September 3, 2011

Redefining responsibility

As India emerges on the global stage, much has been made of its increasingly influential role in multilateral institutions, especially in the context of its recently won tenure on the UN Security Council (UNSC) as a non-permanent member. Many observers view India’s membership of the Council as a so-called audition for any future role that India might play as a permanent member of the body. This gloss on India’s membership has played directly into debates both in India and abroad on whether an emergent India can be a globally “responsible” power by shouldering the costs of providing global public goods, especially security.

In practice, however, the notion of responsibility as a facet of India’s multilateral policy has generally been interpreted by observers and analysts outside India in two ways, neither of which fully coincides with India’s own conception of its role in the world. Responsibility is viewed either as a test of the India-US relationship, or as the extent to which India can unshackle itself from its traditional foreign policy moorings of non-alignment and obsession with sovereignty. Both views are considered flawed from an Indian perspective, and rightly so. On the first point, there is no meaningful sense in which global responsibilities should require an emergent India to subordinate its own interests to those of the United States. On the second point, the very assumptions of India’s foreign policy moorings are problematic — neither non-alignment nor sovereignty have ever been inviolable tenets of Indian foreign policy, and to think that India’s recent behavior at the UNSC reflects either strand of thinking is a mistake.

A brief look at four key security issues debated and decided at the UNSC since January 2011—pertaining to Libya, Cote D’Ivoire, Syria and Iran—suggests that India’s decisions were motivated primarily by pragmatic considerations and a wariness of the UN’s rapidly expanding role in civil conflicts around the world, a trend that could potentially undermine both the effectiveness and legitimacy of the organisation. In this sense, the notion of responsibility that India has based its policies on is one that emphasizes deciding each case on its own merits (a clear break from any sort of Cold War era doctrinaire mentality) and considering carefully the practicability of UNSC decisions and their impact on the legitimacy of the body in the international system.

The UNSC decision to intervene in Libya was the most important test of India’s multilateral policy at the UN. Faced with pressure from the UK and France, and an increasingly convinced US, India chose to join ranks with China, Russia, Brazil and Germany in abstaining from the resolution to deploy force in order to protect innocent civilian lives. Although the media largely quoted India’s objections on grounds of sovereignty, these concerns played a very small part in the overall case for abstention made by Delhi. India’s official objection in fact placed greater emphasis on two factors: the lack of a clear understanding of the situation on the ground and hence of the potential efficacy of military intervention, and the impact of financial sanctions on the well being of the Libyan people. A third objection, which was omitted by Delhi in the final draft of its statement, highlighted the commercial value of the India-Libya relationship and the adverse impact that military intervention might have on it. An important subtext of the Indian decision was the implication of support for military action in Libya on India’s relations with the Arab world in general, and with its own large Muslim population. Moreover, as both Kanti Bajpai and C. Raja Mohan have separately argued, given China’s increasing influence in the developing world and Beijing’s own abstention, India could not be seen to uncritically support Western intervention in a developing country against the consent of that country’s government.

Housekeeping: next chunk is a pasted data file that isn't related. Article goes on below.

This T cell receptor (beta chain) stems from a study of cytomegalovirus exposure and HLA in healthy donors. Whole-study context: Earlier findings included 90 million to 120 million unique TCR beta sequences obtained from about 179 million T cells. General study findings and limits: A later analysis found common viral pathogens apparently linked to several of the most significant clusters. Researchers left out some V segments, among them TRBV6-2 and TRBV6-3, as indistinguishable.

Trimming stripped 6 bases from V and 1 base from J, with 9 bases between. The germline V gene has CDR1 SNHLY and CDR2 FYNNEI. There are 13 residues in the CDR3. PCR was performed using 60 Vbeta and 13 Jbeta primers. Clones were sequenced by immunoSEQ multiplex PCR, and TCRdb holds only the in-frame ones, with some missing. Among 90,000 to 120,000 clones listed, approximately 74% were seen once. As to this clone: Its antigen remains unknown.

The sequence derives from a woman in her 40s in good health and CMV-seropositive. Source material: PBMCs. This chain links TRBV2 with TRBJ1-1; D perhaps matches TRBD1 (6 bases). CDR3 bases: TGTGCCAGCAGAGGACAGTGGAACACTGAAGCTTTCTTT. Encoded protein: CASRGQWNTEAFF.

The case of Cote d’Ivoire was at once more straightforward and more complex for India. Occurring around the same time as the decision on Libya, the issue at hand was whether the UNSC should intervene on behalf of an election candidate that many external (including regional) observers had declared to be the real winner, while the incumbent resorted to military force to suppress opposition and remain in power. India’s initial opposition to UN intervention was centred on the need for impartiality in peacekeeping operations, which should ideally focus on protecting civilians and compelling both sides to abjure the use of force in settling the dispute in question. Eventually voting in favour of intervention, India argued that peacekeepers “cannot be made instruments of regime change,” a statement that sat well with its abstention in the Libyan case. Once again, the primary consideration was that of the efficacy and legitimacy of an operation that clearly picked a side in an ongoing civil conflict in a developing country.

In the case of the emerging and ongoing crisis in Syria, India has taken a cautious approach, emphasising the importance of finding domestic solutions before contemplating any UN-sanctioned resort to force. In April 2011, as the situation in Syria deteriorated, India continued to stress the lack of reliable information regarding events on the ground, in particular regarding the identity of the perpetrators of atrocities.